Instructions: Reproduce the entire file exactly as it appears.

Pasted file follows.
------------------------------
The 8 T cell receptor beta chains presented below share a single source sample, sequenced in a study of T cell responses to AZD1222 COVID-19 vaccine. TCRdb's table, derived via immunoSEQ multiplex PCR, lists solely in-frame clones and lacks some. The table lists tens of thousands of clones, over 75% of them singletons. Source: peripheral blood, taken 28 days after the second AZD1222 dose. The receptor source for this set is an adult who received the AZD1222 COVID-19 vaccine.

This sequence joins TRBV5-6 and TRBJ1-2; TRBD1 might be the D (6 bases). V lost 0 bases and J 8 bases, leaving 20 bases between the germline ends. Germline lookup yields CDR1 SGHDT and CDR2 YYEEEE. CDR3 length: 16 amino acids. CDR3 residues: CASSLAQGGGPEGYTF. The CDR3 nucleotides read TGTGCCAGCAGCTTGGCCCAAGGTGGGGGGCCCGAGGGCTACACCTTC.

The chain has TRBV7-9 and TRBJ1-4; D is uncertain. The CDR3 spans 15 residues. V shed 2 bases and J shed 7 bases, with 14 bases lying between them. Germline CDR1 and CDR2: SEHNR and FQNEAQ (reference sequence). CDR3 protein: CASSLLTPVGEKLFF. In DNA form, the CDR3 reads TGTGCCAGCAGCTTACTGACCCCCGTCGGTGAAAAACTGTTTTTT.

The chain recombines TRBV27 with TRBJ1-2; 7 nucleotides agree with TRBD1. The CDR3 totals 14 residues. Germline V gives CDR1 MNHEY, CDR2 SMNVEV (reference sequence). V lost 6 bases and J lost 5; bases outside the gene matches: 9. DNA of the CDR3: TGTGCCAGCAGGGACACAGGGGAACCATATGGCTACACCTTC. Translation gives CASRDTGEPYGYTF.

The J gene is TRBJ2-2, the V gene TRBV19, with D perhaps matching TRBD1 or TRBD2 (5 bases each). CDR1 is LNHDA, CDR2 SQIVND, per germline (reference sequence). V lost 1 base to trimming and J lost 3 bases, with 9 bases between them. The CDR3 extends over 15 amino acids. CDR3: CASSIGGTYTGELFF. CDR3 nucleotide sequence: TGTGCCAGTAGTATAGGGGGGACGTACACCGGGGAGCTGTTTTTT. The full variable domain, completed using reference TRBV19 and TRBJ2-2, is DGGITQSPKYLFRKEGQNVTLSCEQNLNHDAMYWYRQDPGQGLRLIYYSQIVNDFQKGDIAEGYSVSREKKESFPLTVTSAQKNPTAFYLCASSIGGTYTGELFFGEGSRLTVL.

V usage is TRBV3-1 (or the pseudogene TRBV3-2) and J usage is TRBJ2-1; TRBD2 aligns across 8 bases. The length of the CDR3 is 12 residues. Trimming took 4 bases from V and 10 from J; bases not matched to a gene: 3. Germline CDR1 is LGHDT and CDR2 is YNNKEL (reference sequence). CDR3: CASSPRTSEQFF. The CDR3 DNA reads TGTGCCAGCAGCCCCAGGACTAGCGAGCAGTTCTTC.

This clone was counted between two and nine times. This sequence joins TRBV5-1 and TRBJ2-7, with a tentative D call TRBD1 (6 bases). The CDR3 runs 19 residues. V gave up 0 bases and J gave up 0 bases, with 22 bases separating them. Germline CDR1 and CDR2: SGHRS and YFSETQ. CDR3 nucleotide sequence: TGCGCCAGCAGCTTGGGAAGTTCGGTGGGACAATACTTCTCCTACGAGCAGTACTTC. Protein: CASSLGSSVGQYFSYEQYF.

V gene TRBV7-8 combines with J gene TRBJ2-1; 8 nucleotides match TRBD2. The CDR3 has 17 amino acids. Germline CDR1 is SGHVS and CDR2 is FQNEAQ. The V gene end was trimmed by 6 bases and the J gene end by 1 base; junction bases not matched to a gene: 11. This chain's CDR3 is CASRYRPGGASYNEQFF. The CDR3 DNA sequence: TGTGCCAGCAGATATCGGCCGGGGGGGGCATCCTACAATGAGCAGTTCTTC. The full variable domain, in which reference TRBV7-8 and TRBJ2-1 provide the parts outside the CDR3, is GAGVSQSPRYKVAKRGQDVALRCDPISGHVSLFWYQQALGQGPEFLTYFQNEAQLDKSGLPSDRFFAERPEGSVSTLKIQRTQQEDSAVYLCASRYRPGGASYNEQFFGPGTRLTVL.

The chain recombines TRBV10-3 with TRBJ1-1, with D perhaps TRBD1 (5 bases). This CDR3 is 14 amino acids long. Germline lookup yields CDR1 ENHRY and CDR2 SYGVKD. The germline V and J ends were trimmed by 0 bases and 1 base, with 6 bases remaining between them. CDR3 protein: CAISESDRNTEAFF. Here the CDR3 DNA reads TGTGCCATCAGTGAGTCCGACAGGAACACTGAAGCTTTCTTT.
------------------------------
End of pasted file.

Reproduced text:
The 8 T cell receptor beta chains presented below share a single source sample, sequenced in a study of T cell responses to AZD1222 COVID-19 vaccine. TCRdb's table, derived via immunoSEQ multiplex PCR, lists solely in-frame clones and lacks some. The table lists tens of thousands of clones, over 75% of them singletons. Source: peripheral blood, taken 28 days after the second AZD1222 dose. The receptor source for this set is an adult who received the AZD1222 COVID-19 vaccine.

This sequence joins TRBV5-6 and TRBJ1-2; TRBD1 might be the D (6 bases). V lost 0 bases and J 8 bases, leaving 20 bases between the germline ends. Germline lookup yields CDR1 SGHDT and CDR2 YYEEEE. CDR3 length: 16 amino acids. CDR3 residues: CASSLAQGGGPEGYTF. The CDR3 nucleotides read TGTGCCAGCAGCTTGGCCCAAGGTGGGGGGCCCGAGGGCTACACCTTC.

The chain has TRBV7-9 and TRBJ1-4; D is uncertain. The CDR3 spans 15 residues. V shed 2 bases and J shed 7 bases, with 14 bases lying between them. Germline CDR1 and CDR2: SEHNR and FQNEAQ (reference sequence). CDR3 protein: CASSLLTPVGEKLFF. In DNA form, the CDR3 reads TGTGCCAGCAGCTTACTGACCCCCGTCGGTGAAAAACTGTTTTTT.

The chain recombines TRBV27 with TRBJ1-2; 7 nucleotides agree with TRBD1. The CDR3 totals 14 residues. Germline V gives CDR1 MNHEY, CDR2 SMNVEV (reference sequence). V lost 6 bases and J lost 5; bases outside the gene matches: 9. DNA of the CDR3: TGTGCCAGCAGGGACACAGGGGAACCATATGGCTACACCTTC. Translation gives CASRDTGEPYGYTF.

The J gene is TRBJ2-2, the V gene TRBV19, with D perhaps matching TRBD1 or TRBD2 (5 bases each). CDR1 is LNHDA, CDR2 SQIVND, per germline (reference sequence). V lost 1 base to trimming and J lost 3 bases, with 9 bases between them. The CDR3 extends over 15 amino acids. CDR3: CASSIGGTYTGELFF. CDR3 nucleotide sequence: TGTGCCAGTAGTATAGGGGGGACGTACACCGGGGAGCTGTTTTTT. The full variable domain, completed using reference TRBV19 and TRBJ2-2, is DGGITQSPKYLFRKEGQNVTLSCEQNLNHDAMYWYRQDPGQGLRLIYYSQIVNDFQKGDIAEGYSVSREKKESFPLTVTSAQKNPTAFYLCASSIGGTYTGELFFGEGSRLTVL.

V usage is TRBV3-1 (or the pseudogene TRBV3-2) and J usage is TRBJ2-1; TRBD2 aligns across 8 bases. The length of the CDR3 is 12 residues. Trimming took 4 bases from V and 10 from J; bases not matched to a gene: 3. Germline CDR1 is LGHDT and CDR2 is YNNKEL (reference sequence). CDR3: CASSPRTSEQFF. The CDR3 DNA reads TGTGCCAGCAGCCCCAGGACTAGCGAGCAGTTCTTC.

This clone was counted between two and nine times. This sequence joins TRBV5-1 and TRBJ2-7, with a tentative D call TRBD1 (6 bases). The CDR3 runs 19 residues. V gave up 0 bases and J gave up 0 bases, with 22 bases separating them. Germline CDR1 and CDR2: SGHRS and YFSETQ. CDR3 nucleotide sequence: TGCGCCAGCAGCTTGGGAAGTTCGGTGGGACAATACTTCTCCTACGAGCAGTACTTC. Protein: CASSLGSSVGQYFSYEQYF.

V gene TRBV7-8 combines with J gene TRBJ2-1; 8 nucleotides match TRBD2. The CDR3 has 17 amino acids. Germline CDR1 is SGHVS and CDR2 is FQNEAQ. The V gene end was trimmed by 6 bases and the J gene end by 1 base; junction bases not matched to a gene: 11. This chain's CDR3 is CASRYRPGGASYNEQFF. The CDR3 DNA sequence: TGTGCCAGCAGATATCGGCCGGGGGGGGCATCCTACAATGAGCAGTTCTTC. The full variable domain, in which reference TRBV7-8 and TRBJ2-1 provide the parts outside the CDR3, is GAGVSQSPRYKVAKRGQDVALRCDPISGHVSLFWYQQALGQGPEFLTYFQNEAQLDKSGLPSDRFFAERPEGSVSTLKIQRTQQEDSAVYLCASRYRPGGASYNEQFFGPGTRLTVL.

The chain recombines TRBV10-3 with TRBJ1-1, with D perhaps TRBD1 (5 bases). This CDR3 is 14 amino acids long. Germline lookup yields CDR1 ENHRY and CDR2 SYGVKD. The germline V and J ends were trimmed by 0 bases and 1 base, with 6 bases remaining between them. CDR3 protein: CAISESDRNTEAFF. Here the CDR3 DNA reads TGTGCCATCAGTGAGTCCGACAGGAACACTGAAGCTTTCTTT.